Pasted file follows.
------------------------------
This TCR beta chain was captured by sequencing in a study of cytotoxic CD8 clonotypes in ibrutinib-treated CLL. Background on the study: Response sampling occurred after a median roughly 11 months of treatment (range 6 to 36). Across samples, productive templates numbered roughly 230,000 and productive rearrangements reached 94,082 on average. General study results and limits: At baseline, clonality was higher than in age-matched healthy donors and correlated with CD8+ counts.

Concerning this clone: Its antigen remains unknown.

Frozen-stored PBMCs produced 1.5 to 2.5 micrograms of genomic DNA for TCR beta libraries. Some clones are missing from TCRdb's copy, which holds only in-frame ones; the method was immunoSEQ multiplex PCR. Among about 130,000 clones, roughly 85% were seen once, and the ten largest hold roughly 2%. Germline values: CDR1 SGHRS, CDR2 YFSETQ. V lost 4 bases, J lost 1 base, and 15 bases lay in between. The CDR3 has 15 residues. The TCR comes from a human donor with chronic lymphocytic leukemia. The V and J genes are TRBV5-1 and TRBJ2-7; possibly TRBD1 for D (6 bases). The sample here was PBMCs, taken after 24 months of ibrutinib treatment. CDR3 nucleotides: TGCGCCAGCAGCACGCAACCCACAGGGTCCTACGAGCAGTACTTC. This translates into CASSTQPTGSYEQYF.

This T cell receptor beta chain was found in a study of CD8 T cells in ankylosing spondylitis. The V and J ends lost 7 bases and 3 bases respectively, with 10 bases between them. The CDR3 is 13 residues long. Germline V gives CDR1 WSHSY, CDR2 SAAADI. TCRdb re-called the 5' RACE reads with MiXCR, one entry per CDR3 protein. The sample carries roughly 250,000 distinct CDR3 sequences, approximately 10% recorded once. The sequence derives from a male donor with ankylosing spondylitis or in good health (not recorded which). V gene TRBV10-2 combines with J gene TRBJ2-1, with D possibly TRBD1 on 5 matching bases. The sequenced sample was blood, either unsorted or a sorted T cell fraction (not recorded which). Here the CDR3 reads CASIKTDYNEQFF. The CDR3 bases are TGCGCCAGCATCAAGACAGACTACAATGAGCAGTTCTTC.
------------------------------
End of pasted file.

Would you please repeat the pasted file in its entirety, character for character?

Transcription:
This TCR beta chain was captured by sequencing in a study of cytotoxic CD8 clonotypes in ibrutinib-treated CLL. Background on the study: Response sampling occurred after a median roughly 11 months of treatment (range 6 to 36). Across samples, productive templates numbered roughly 230,000 and productive rearrangements reached 94,082 on average. General study results and limits: At baseline, clonality was higher than in age-matched healthy donors and correlated with CD8+ counts.

Concerning this clone: Its antigen remains unknown.

Frozen-stored PBMCs produced 1.5 to 2.5 micrograms of genomic DNA for TCR beta libraries. Some clones are missing from TCRdb's copy, which holds only in-frame ones; the method was immunoSEQ multiplex PCR. Among about 130,000 clones, roughly 85% were seen once, and the ten largest hold roughly 2%. Germline values: CDR1 SGHRS, CDR2 YFSETQ. V lost 4 bases, J lost 1 base, and 15 bases lay in between. The CDR3 has 15 residues. The TCR comes from a human donor with chronic lymphocytic leukemia. The V and J genes are TRBV5-1 and TRBJ2-7; possibly TRBD1 for D (6 bases). The sample here was PBMCs, taken after 24 months of ibrutinib treatment. CDR3 nucleotides: TGCGCCAGCAGCACGCAACCCACAGGGTCCTACGAGCAGTACTTC. This translates into CASSTQPTGSYEQYF.

This T cell receptor beta chain was found in a study of CD8 T cells in ankylosing spondylitis. The V and J ends lost 7 bases and 3 bases respectively, with 10 bases between them. The CDR3 is 13 residues long. Germline V gives CDR1 WSHSY, CDR2 SAAADI. TCRdb re-called the 5' RACE reads with MiXCR, one entry per CDR3 protein. The sample carries roughly 250,000 distinct CDR3 sequences, approximately 10% recorded once. The sequence derives from a male donor with ankylosing spondylitis or in good health (not recorded which). V gene TRBV10-2 combines with J gene TRBJ2-1, with D possibly TRBD1 on 5 matching bases. The sequenced sample was blood, either unsorted or a sorted T cell fraction (not recorded which). Here the CDR3 reads CASIKTDYNEQFF. The CDR3 bases are TGCGCCAGCATCAAGACAGACTACAATGAGCAGTTCTTC.